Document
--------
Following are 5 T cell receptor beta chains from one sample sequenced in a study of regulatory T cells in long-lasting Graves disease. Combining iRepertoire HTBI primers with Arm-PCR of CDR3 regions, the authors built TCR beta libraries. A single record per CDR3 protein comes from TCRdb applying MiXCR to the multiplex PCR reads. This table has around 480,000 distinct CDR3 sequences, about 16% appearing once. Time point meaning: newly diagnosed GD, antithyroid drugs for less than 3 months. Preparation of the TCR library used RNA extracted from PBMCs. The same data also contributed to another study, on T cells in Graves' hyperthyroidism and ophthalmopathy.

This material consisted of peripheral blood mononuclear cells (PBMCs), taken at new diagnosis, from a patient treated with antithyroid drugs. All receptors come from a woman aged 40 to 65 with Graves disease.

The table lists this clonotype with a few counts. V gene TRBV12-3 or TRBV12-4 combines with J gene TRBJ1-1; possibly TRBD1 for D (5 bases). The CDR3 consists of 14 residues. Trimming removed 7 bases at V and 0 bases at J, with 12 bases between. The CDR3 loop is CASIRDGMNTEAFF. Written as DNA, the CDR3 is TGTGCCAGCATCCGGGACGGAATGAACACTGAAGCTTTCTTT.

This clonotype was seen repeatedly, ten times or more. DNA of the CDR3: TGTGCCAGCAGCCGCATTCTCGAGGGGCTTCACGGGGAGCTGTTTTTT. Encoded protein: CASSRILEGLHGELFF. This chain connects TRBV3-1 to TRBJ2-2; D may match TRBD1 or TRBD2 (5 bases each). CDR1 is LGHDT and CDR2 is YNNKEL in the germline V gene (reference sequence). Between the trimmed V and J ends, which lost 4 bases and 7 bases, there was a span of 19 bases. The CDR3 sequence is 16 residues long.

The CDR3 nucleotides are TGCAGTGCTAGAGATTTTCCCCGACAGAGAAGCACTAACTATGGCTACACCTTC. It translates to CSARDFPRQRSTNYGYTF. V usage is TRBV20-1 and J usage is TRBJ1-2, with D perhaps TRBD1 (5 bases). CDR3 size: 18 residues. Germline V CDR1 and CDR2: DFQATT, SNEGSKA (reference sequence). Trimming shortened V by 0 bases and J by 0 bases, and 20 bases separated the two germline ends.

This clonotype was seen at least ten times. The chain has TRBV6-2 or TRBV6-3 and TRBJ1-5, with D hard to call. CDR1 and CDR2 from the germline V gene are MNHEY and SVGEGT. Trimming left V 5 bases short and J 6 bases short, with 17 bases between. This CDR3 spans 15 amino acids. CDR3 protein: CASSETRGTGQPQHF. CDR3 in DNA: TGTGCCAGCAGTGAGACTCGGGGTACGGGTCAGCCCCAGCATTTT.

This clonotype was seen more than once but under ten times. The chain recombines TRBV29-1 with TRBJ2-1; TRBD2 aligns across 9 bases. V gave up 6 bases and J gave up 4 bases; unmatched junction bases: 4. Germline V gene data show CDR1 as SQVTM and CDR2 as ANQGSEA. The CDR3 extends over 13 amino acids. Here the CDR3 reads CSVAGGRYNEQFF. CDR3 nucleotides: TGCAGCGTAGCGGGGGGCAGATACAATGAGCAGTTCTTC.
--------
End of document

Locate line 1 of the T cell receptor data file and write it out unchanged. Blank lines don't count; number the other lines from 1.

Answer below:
Following are 5 T cell receptor beta chains from one sample sequenced in a study of regulatory T cells in long-lasting Graves disease. Combining iRepertoire HTBI primers with Arm-PCR of CDR3 regions, the authors built TCR beta libraries. A single record per CDR3 protein comes from TCRdb applying MiXCR to the multiplex PCR reads. This table has around 480,000 distinct CDR3 sequences, about 16% appearing once. Time point meaning: newly diagnosed GD, antithyroid drugs for less than 3 months. Preparation of the TCR library used RNA extracted from PBMCs. The same data also contributed to another study, on T cells in Graves' hyperthyroidism and ophthalmopathy.